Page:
Apart from sell­ing the hits and crowd-pleas­ing con­certs, a big part of Bon Jovi’s amaz­ing longevity is the fact that the band’s line-up has re­mained rel­a­tively in­tact through­out its his­tory, with the ex­cep­tion of bassist Alec John Such quit­ting in 1994. On top of this, while many of Bon Jovi’s peers in the 1980s such as Mot­ley Crue, Guns ‘n’ Roses and Poi­son have had mas­sive fall­outs and pub­lic scan­dals, the band has re­mained clean cut and scan­dal free, an anom­aly when you con­sider the scene the group was born in.

“It helps that we all like each other a lot and get along very well, which makes this re­ally fun. You have to be sure to keep your ego aside,” shared Bon Jovi be­fore adding: “While com­pro­mise be­tween your record la­bel and band mates is an es­sen­tial part of this busi­ness, I would never do any­thing that goes against my prin­ci­ples. We’ve been lucky so far though; we’re usu­ally on the same wave­length and have the same vi­sion so there aren’t many ar­gu­ments.”

And at the ful­crum of this hard-earned in­tegrity is Bon Jovi him­self, who de­spite hav­ing been thrusted into the lime­light at the height of the “sex, drugs and rock & roll” cliché, re­mains a ded­i­cated hus­band and fa­ther to four chil­dren even till this day.

“Those guys who live by that cliché wouldn’t last long enough to be talk­ing to you about their mu­sic al­most three decades later.”

And while Bon Jovi con­fesses that his favourite hobby is writ­ing new songs, there comes a time for all bands to take stock on their mas­sive discog­ra­phy. Back in 1994, the com­pi­la­tion Cross Road was a very suc­cess­ful so­journ for the band, spawn­ing the mas­sive hit bal­lad Al­ways.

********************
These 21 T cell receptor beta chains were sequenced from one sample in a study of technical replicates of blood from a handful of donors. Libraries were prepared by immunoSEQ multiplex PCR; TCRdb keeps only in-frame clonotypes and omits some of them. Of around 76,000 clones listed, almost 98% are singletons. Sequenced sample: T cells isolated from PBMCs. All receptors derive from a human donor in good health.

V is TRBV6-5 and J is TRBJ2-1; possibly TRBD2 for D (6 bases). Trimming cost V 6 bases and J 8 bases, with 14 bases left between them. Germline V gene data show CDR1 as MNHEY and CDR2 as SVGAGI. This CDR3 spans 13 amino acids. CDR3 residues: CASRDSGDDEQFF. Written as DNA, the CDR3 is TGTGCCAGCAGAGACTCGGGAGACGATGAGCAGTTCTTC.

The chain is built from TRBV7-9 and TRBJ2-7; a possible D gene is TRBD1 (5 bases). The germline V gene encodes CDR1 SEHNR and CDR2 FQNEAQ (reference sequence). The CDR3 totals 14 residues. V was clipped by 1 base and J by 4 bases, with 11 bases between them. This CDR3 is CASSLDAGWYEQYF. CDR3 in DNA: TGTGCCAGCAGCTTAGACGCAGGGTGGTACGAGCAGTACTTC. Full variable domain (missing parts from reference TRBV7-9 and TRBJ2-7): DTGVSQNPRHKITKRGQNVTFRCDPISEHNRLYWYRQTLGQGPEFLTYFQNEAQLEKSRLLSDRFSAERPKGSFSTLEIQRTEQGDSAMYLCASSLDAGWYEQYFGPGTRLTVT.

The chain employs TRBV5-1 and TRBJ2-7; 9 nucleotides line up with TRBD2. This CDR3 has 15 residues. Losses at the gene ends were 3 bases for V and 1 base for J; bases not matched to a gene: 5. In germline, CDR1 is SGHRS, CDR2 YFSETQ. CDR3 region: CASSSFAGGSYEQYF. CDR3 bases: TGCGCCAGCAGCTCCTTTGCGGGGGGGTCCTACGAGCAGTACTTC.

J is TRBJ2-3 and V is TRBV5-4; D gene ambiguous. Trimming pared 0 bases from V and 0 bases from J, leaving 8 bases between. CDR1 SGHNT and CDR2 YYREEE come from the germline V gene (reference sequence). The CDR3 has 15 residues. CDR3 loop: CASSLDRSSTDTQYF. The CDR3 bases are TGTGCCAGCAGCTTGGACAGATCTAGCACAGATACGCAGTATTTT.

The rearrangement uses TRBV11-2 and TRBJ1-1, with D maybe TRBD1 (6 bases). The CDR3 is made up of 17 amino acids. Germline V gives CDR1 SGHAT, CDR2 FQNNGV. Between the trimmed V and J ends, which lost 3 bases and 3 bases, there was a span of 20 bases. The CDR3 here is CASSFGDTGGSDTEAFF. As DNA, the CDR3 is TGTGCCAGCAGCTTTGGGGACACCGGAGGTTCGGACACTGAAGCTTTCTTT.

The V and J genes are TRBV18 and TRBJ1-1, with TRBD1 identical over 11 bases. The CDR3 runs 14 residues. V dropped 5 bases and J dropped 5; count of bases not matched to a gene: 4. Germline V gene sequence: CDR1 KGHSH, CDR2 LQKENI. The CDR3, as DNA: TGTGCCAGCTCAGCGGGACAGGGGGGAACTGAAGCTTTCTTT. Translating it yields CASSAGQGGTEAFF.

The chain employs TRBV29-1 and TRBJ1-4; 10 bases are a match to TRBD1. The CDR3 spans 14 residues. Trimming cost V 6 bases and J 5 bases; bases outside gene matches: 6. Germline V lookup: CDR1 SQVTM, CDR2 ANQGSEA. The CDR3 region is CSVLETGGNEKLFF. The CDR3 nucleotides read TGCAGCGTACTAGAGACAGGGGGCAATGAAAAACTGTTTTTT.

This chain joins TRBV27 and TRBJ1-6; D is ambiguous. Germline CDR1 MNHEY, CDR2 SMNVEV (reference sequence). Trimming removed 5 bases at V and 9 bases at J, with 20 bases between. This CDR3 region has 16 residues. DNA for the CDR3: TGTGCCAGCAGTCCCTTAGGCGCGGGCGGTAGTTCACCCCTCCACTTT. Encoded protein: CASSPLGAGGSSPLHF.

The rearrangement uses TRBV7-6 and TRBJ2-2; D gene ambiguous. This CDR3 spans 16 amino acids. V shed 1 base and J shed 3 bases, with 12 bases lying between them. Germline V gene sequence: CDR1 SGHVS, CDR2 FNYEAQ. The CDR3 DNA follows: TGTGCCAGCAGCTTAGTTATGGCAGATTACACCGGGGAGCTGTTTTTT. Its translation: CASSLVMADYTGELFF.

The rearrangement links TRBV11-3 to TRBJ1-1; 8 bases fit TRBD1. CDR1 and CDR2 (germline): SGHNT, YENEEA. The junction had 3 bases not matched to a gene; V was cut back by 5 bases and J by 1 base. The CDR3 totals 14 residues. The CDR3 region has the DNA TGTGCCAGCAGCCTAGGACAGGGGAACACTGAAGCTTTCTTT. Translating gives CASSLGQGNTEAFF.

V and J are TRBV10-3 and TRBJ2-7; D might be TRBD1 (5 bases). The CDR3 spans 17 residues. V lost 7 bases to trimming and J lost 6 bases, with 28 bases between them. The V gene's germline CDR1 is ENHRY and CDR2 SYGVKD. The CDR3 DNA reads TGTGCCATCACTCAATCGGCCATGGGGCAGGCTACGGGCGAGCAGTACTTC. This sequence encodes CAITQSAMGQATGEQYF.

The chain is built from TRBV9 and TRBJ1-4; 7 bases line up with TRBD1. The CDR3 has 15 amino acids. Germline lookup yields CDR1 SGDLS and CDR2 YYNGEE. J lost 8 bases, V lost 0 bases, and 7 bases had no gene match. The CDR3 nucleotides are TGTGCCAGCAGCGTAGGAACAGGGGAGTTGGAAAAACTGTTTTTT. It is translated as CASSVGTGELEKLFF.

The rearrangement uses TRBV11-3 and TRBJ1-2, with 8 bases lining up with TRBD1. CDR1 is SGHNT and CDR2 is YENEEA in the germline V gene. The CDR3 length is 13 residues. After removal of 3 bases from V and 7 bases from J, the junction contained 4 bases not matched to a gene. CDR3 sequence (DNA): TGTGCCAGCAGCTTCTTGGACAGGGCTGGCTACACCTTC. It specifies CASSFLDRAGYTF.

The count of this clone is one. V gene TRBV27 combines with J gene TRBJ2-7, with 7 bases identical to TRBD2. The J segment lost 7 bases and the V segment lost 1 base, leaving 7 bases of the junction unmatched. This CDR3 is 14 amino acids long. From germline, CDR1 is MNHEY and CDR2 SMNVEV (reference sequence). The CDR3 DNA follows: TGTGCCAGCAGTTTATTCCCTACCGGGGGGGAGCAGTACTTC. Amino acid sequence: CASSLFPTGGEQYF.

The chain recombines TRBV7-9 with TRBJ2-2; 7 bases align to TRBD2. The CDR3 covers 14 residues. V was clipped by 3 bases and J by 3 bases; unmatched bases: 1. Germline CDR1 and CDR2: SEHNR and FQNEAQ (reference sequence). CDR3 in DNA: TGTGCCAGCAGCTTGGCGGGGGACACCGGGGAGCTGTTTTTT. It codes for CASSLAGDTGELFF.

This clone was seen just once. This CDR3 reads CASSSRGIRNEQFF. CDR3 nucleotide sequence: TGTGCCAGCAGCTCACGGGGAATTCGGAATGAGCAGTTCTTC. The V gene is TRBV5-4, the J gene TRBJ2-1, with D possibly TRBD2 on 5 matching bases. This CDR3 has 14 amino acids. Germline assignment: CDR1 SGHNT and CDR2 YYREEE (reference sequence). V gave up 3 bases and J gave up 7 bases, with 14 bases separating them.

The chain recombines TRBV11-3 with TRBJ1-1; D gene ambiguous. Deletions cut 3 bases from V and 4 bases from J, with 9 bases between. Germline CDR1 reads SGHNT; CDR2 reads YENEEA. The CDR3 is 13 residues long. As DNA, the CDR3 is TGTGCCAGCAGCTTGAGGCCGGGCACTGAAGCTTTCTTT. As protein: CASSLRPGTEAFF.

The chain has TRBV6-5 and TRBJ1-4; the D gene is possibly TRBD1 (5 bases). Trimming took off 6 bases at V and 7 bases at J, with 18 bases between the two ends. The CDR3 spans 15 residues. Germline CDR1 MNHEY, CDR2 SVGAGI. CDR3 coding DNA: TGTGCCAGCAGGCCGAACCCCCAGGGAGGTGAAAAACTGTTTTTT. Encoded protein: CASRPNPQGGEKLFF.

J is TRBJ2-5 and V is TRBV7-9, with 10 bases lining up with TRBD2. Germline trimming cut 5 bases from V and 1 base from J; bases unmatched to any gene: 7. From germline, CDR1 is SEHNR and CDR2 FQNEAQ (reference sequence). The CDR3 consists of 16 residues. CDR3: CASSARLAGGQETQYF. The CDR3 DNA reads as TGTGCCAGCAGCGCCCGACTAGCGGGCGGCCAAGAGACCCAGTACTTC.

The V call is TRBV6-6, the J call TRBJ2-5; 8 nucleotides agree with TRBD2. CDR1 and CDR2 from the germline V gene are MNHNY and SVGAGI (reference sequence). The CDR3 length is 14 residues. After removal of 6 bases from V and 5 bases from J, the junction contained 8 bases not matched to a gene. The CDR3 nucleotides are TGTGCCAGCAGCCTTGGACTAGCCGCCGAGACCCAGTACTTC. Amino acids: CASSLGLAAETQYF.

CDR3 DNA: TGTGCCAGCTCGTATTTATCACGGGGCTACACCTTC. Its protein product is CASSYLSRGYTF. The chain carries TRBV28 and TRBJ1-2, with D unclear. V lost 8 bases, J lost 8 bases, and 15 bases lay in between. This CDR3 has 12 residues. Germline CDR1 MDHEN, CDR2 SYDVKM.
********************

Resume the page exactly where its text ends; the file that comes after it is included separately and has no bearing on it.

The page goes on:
The last 16 years have spawned six more Bon Jovi al­bums and an­other size­able batch of hits, hence the re­lease of the new “best of” pack­age sim­ply ti­tled Great­est Hits. But so strong was the hard rock band’s de­sire to carry on mak­ing new mu­sic that the idea of an­other great­est hits out­ing seemed ir­rel­e­vant.

“It didn’t make me feel odd as much as old ( laughs). I ini­tially re­jected the idea but I had to do it as a com­pro­mise and a com­mit­ment to my record com­pany,” ex­plained Bon Jovi.

“I was in Nashville a cou­ple of years and I wanted to make a coun­try al­bum. Since we’re such an es­tab­lished band, my pro­duc­ers nat­u­rally couldn’t say no, but the CEO said: ‘ While you’re los­ing mil­lions of my dol­lars, could you con­sider mak­ing a Great­est Hits al­bum?’ We went on to make Lost High­way and it did very well but a deal is a deal and we sat down and started think­ing about the great­est hits com­pi­la­tion.”